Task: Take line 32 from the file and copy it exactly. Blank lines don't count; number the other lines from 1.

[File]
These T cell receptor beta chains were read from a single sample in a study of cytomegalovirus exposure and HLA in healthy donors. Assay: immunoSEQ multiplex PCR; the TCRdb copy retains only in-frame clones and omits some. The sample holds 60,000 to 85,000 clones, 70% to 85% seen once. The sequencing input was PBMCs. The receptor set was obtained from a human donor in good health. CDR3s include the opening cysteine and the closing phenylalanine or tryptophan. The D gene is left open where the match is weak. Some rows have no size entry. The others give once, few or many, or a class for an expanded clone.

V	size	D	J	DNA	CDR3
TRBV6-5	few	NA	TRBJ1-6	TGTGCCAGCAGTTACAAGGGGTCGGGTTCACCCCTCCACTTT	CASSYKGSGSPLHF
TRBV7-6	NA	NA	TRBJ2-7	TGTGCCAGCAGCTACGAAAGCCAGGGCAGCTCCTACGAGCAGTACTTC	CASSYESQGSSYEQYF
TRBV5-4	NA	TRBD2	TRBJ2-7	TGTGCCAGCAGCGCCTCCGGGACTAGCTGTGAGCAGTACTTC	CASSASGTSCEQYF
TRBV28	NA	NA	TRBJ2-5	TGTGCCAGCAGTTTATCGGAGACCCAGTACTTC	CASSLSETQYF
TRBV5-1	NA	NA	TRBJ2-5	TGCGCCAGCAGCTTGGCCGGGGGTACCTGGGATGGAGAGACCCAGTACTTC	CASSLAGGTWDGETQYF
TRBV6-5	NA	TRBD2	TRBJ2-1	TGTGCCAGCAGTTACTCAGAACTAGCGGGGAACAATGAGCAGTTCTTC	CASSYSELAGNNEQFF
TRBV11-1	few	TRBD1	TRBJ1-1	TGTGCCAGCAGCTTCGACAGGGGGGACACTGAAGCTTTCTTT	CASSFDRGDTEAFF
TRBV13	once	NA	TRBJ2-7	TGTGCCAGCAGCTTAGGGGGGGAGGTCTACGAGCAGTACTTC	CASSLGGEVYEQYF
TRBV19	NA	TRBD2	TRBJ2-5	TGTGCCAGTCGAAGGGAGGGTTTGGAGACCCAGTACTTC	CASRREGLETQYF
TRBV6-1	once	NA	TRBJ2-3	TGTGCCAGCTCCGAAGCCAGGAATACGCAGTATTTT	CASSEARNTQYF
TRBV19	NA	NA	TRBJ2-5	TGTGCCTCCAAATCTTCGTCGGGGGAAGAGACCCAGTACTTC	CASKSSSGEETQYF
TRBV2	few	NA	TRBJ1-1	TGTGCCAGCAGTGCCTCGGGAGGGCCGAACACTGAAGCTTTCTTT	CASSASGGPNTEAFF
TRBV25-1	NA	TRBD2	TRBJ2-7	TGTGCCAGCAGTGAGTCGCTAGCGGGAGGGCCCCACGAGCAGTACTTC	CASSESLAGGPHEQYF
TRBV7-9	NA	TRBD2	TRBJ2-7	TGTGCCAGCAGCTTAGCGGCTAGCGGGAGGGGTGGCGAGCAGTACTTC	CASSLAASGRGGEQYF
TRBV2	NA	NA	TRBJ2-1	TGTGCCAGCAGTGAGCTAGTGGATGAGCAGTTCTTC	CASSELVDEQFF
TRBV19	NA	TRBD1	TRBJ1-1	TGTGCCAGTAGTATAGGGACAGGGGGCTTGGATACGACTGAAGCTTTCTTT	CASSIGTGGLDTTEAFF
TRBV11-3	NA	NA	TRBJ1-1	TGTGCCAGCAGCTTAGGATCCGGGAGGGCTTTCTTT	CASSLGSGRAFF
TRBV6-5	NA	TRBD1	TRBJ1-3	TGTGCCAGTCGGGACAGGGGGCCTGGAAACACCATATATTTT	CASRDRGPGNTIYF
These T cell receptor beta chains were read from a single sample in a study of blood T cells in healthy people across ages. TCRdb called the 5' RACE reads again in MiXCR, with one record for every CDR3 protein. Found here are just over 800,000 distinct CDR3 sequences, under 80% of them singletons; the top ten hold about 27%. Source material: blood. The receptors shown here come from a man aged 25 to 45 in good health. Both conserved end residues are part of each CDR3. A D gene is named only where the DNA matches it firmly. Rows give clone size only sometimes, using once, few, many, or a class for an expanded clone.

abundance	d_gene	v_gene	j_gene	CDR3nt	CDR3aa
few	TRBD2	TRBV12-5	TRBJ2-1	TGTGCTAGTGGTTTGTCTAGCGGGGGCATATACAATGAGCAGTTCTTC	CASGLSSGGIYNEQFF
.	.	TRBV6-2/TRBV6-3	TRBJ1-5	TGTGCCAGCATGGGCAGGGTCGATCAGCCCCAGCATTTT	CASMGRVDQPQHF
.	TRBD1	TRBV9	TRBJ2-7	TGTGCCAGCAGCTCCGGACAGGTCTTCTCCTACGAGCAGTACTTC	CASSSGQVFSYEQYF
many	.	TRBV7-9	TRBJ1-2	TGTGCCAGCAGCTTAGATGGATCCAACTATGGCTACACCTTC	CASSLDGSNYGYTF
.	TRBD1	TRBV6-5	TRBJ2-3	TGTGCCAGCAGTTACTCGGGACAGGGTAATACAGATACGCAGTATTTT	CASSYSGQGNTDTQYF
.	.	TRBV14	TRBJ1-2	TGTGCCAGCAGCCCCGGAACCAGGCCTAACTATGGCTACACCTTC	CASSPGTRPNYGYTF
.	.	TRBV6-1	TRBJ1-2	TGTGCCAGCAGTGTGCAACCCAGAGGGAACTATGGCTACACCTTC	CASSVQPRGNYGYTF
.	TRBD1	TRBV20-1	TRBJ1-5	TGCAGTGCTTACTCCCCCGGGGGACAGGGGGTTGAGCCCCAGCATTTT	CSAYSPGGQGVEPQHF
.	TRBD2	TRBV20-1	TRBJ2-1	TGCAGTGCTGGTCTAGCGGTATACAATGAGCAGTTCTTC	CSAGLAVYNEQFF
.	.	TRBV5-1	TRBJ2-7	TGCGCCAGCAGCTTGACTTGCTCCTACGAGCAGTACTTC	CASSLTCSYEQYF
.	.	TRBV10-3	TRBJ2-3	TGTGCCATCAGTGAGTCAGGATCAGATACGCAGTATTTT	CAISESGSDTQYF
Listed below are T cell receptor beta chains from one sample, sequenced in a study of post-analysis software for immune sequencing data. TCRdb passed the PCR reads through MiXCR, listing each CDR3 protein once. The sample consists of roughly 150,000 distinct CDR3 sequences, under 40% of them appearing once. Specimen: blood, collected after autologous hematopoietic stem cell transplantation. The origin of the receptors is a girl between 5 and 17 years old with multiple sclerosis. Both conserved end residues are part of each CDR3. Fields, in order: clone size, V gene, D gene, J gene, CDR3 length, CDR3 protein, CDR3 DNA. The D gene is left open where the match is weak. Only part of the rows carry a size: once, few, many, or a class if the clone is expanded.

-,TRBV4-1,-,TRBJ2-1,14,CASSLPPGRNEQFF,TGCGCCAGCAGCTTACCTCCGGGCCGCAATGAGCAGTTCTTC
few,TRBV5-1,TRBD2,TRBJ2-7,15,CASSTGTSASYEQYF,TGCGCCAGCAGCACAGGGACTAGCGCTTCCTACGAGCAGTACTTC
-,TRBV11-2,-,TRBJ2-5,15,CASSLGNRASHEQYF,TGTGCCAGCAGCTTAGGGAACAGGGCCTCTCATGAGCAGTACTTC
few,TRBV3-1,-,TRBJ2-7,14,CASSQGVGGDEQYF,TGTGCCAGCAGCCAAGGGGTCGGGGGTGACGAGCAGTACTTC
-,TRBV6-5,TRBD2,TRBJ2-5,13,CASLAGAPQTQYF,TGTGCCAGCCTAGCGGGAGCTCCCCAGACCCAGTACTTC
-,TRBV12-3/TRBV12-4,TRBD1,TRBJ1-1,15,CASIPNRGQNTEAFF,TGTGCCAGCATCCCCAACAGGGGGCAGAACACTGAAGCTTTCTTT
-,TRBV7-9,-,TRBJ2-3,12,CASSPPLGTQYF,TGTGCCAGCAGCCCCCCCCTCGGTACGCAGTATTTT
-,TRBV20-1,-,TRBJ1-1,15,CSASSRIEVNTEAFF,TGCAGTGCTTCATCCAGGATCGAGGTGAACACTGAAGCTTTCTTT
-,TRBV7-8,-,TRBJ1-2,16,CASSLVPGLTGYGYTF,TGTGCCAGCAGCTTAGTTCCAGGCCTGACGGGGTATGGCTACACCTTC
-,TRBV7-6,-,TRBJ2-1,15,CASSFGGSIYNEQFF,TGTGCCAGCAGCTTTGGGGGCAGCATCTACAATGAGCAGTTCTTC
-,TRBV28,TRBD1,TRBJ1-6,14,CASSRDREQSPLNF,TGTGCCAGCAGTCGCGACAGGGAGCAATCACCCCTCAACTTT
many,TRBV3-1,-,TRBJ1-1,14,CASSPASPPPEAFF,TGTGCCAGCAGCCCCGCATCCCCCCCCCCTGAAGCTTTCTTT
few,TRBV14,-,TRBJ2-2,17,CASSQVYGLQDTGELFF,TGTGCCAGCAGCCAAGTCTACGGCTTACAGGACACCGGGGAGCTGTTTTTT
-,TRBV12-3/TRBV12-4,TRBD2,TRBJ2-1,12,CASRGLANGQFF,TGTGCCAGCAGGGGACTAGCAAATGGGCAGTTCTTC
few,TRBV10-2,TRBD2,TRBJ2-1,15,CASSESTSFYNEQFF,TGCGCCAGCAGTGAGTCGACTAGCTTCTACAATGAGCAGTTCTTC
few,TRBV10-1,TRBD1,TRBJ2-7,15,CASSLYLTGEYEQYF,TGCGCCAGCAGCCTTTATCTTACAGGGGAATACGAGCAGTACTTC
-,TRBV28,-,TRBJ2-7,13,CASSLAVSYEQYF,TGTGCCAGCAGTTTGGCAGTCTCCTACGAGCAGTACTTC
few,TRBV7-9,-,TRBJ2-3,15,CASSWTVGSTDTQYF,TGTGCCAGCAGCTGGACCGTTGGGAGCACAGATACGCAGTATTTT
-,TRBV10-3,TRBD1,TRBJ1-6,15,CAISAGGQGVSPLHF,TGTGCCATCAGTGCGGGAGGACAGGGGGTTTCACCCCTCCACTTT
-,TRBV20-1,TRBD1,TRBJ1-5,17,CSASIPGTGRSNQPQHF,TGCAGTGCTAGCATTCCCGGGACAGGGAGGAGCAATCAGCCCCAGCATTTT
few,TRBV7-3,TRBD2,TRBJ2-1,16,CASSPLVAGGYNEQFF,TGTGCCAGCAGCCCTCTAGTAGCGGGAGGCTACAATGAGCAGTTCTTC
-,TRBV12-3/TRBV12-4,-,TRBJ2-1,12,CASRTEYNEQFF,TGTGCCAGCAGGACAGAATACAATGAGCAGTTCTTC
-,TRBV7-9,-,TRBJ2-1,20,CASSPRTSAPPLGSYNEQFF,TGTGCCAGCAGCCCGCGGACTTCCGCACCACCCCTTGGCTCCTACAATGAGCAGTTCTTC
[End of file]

.	.	TRBV5-1	TRBJ2-7	TGCGCCAGCAGCTTGACTTGCTCCTACGAGCAGTACTTC	CASSLTCSYEQYF